Midseason Awards- AL Edition

As we come into the All-Star weekend, Alex and I are going to unveil our individual picks for the usual awards: Cy Young, MVP, ROY, Comeback player, and Manager. Keep in mind, this is only for the first half of the season; this is not meant to be a prediction on who will end up winning these awards in the fall. While Alex will tackle the National League, I will be reviewing the American League, so as to not give every award to Jose Altuve (joke!). Feel free to comment/debate our picks in the comment section below. Without further ado, I humbly(ish) present my AL Midseason Awards!

Most Valuable Player: Josh Hamilton, Rangers. This was a tough call due to a plethora of deserving candidates, but Hamilton is simply outstanding. FanGraphs ranks him 4th in the AL in WAR (behind Mike Trout, Robinson Cano and Austin Jackson) but he is easily 1st in ISO at an absurd 0.328. He is 2nd in both wOBA and wRC+, which shows his ability to hit and produce runs in a consistent manner. Mike Trout, first in those categories, in my opinion was helped by a high BABIP while Hamilton is right about his career average at 0.337. In other words, I am more comfortable giving the MVP to Hamilton because his BABIP shows normalization, and given his numbers are close to Trout, his ability and skill is shockingly apparent.

Other notable candidates: Trout, Cano, Miguel Cabrera

Cy Young: Chris Sale, White Sox. The chorus of “But he has gotten lucky” can commence right about now. I do understand the arguments that Justin Verlander should be considered and I definitely understand the King Felix crowd that point out his solid  9.47 K/9 and that his FIP is below his ERA. Among all that, I have to give the nod to Mr. Sale. His FIP is 2.58 is leading the AL. Yes, his xFIP is a more modest 3.24 but so far, his switch from the bullpen has paid off for Chicago. As I mentioned in a post earlier this year, a striking feature is that he has focused on control and while his strike out rate has diminished, it is still above league average while his walks have been cut way down (2.19 BB/9 compared to a league average of 3.10 and a career average of 2.83). It remains to be seen if his great pace will continue, but so far he has been a dominant pitcher.

Other notable candidates: Verlander, Hernandez, Jered Weaver, CC Sabathia

Rookie of the Midseason: Mike Trout, Angels. This was the most obvious selection, and for good reason. Trout has gone on a vicious tear in his official rookie season. He has made some highlight reel catches, flashed his unbelievable speed (26 stolen bases) and has shown some decent power while maintaining a decent average (0.343/0.399/0.55 on an ISO of 0.213). Seeing a rookie with a OPS near 1.000 is pretty amazing- his is currently 0.954- especially considering that the MLB average is only 0.725. Obviously, his 0.398 BABIP will be watched to see if this level of offense is sustainable, but even if he negatively regresses, he will still be one of the most fun players to watch.

Other notable candidates: Will Middlebrooks, Yoenis Cespedes, Yu Darvish, Jarrod Parker

Comeback Player: Jake Peavy, White Sox. The White Sox continue to clean up in this post (see below for more!) with a great feel-good story. Peavy has already thrown more innings this season than he did in 2009, 2010 and 2011 thanks to injuries. There were questions if he was durable enough to pitch in the Majors. His ability to get swings and misses was lagging (down to a SwStr% low of 8.3% in 2010). Sure, his FB% is way up this season (career high of 47.1%) but his control is back (1.95 BB/9) and he is getting back to his strike out form as compared to recent years (currently 8.10 K/9). Peavy could still get hit by the injury-elephant (to me, it’s not just a  ‘bug’ at this point) but his first half has been productive and fairly dominant.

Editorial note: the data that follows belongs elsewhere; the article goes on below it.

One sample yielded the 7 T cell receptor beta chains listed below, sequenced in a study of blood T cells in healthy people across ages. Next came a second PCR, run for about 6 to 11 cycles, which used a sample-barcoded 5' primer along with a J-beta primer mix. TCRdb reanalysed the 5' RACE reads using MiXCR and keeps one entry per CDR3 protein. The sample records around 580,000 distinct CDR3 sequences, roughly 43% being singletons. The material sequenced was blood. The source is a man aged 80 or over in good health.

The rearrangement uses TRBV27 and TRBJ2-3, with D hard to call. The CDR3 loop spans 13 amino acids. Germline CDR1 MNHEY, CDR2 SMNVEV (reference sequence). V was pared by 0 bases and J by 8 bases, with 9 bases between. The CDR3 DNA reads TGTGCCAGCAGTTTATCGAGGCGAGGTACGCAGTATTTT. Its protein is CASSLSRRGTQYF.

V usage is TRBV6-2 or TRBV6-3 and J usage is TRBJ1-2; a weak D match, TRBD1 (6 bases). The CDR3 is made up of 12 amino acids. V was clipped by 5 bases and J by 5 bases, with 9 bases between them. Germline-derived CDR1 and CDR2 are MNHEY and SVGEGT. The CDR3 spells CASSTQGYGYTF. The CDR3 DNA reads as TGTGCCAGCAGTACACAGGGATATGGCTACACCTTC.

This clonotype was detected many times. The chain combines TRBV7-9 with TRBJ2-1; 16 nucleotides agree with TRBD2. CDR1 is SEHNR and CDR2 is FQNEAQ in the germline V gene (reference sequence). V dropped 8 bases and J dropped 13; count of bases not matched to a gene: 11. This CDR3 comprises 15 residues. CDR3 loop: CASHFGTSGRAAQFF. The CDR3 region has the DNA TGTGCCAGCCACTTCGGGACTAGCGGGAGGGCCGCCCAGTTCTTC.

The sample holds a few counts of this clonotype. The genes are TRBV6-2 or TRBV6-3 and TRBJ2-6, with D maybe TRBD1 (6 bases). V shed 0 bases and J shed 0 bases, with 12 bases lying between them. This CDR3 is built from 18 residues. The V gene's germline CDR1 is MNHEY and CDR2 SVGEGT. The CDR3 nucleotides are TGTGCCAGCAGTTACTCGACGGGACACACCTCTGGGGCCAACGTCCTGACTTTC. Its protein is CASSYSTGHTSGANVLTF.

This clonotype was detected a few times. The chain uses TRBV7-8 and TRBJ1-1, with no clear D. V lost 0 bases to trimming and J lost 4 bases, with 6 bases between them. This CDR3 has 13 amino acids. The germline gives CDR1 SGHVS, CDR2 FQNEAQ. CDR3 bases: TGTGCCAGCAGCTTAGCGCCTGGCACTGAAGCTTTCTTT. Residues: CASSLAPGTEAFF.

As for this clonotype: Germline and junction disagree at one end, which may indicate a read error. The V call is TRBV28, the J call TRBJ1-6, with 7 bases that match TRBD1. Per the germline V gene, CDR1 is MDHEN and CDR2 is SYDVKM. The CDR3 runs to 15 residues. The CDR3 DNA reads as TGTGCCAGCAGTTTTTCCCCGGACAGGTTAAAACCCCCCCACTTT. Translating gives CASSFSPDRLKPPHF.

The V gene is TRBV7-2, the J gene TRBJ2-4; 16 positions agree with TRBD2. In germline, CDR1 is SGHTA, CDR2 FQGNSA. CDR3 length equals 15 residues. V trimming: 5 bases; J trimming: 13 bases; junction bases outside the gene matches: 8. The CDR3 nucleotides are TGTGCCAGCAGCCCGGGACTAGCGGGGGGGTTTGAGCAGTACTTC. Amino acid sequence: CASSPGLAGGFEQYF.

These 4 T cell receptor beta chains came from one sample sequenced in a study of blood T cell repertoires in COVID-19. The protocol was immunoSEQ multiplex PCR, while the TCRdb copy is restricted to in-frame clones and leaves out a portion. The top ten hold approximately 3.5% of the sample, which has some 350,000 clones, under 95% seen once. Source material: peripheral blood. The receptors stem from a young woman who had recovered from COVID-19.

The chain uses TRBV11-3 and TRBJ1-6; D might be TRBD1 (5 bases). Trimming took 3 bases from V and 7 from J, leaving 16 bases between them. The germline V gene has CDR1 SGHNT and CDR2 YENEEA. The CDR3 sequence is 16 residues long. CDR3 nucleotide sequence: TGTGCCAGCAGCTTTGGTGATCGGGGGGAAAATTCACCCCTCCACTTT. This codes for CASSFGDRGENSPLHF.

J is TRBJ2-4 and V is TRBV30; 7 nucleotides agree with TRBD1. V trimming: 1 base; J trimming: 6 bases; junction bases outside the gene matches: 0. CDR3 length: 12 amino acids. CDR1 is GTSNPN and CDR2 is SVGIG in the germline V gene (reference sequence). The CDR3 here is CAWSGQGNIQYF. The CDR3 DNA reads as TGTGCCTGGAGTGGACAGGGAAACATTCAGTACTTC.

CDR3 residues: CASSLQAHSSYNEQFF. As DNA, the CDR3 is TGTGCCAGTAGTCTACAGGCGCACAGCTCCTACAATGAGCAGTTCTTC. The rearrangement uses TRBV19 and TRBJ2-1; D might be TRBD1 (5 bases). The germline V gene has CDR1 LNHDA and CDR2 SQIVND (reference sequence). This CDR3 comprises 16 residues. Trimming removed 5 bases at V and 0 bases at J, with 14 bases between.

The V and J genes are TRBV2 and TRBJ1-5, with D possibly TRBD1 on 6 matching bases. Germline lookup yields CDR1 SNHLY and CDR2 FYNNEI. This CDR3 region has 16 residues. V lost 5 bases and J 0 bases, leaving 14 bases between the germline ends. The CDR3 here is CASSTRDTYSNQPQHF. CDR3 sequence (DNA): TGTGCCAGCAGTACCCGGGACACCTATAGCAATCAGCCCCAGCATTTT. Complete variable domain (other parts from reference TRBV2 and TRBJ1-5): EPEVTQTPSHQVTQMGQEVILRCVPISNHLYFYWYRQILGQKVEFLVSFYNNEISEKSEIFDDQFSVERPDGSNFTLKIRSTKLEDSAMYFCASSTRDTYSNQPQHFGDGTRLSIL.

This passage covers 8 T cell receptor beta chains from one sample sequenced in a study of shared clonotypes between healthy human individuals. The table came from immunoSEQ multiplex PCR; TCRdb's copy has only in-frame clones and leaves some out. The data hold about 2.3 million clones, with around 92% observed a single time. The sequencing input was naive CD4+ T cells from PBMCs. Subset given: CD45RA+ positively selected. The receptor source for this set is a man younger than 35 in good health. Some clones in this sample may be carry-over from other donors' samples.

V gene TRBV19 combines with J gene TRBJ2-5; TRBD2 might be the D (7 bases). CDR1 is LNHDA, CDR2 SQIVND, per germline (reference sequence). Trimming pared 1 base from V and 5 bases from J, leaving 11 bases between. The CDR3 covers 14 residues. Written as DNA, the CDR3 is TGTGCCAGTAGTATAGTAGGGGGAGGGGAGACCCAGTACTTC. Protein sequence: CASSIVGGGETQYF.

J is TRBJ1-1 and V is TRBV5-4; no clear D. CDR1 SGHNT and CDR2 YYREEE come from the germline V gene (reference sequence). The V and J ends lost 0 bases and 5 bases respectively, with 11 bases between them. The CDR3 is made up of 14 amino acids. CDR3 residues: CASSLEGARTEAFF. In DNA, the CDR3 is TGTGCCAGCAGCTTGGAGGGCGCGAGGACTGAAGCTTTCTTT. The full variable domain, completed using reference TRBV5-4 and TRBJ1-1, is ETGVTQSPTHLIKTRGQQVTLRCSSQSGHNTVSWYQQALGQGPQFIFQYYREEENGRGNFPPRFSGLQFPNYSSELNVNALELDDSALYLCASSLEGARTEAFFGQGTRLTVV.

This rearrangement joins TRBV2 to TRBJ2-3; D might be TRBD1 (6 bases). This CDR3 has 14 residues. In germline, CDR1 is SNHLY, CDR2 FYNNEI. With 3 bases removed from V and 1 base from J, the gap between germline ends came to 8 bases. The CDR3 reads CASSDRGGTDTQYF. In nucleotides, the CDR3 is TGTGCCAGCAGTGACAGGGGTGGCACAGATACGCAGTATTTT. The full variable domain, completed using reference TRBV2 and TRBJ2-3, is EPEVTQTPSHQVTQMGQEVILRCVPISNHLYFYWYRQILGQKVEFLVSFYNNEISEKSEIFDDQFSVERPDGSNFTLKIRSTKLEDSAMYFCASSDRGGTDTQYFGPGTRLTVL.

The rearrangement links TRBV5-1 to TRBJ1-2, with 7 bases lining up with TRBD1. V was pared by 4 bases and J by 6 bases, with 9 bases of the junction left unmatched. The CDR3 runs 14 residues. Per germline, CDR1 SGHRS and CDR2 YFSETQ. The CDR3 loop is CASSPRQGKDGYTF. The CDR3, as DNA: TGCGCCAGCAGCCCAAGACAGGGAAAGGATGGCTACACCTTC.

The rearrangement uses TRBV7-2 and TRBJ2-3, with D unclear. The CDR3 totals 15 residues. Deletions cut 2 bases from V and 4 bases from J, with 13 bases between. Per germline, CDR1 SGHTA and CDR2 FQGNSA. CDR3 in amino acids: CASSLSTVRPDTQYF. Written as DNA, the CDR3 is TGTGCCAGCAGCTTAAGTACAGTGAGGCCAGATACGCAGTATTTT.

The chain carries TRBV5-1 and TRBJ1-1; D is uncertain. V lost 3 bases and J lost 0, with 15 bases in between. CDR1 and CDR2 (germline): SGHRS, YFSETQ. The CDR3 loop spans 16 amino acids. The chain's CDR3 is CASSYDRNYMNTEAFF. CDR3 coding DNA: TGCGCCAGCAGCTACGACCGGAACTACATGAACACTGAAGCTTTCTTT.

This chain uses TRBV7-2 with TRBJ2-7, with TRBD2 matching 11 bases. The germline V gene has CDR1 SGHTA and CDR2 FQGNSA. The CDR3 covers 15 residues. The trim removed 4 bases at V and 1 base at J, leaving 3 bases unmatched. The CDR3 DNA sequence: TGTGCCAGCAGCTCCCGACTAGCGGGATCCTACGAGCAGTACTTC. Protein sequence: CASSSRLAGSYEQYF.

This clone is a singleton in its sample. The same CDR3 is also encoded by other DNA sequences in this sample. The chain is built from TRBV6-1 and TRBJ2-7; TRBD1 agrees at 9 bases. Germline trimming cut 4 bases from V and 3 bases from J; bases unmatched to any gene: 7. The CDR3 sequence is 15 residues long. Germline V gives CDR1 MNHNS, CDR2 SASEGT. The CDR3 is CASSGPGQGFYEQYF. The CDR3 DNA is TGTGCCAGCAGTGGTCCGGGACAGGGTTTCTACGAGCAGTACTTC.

Other notable candidates: Adam Dunn, Fernando Rodney, Joe Nathan

Manager of the Midseason: Robin Ventura, White Sox. Raise your hand if you had the White Sox leading the AL Central. I will be honest with you, I did not think highly of his hiring and I agreed with most pundits that the White Sox would be lucky to play 0.500 baseball. They are currently 47-37. While it is always difficult to ascertain how much control a manager has on a teams success, and nearly impossible to quantify, personnel moves such as moving Sale to the rotation, getting Kevin Youkilis to fill a needed role, and using Alejandro de Aza (I discuss him here) as a lead-off speed weapon have been made in part by Ventura. Also, apparently the players are responding well to his quiet leadership in the clubhouse. All in all, it has been a wildly successful season so far for one manager in the Windy City.

Other notable candidates: Ron Washington, Buck Showalter, Joe Girardi, Manny Acta


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3 Responses

  1. You say you’re not trying to predict the winners, but then you use sustainability as a reason for picking a player. A hitter with a high BABIP is not less valuable because of the high figure. He’s just less likely to do it over the next stretch. Sale over Verlander is just a matter of quality over quantity, but I can’t argue too much on that one, along with the other two.

  2. My point was that I would rather have Hamilton and his skill set over Trout and his skill set. I used BABIP to show that point. Does that make sense?

    • As far as projections go, yes it makes sense. However, you’re giving out the MVP award. It doesn’t matter how lucky Trout has been (which may not be as much as you think with his combination of line drives, power, and speed). Trout has the higher wRC+ and plays better defense, making him the better player so far. As I said before, Hamilton is probably more likely to sustain his pace, but the MVP doesn’t go to the projected best player.

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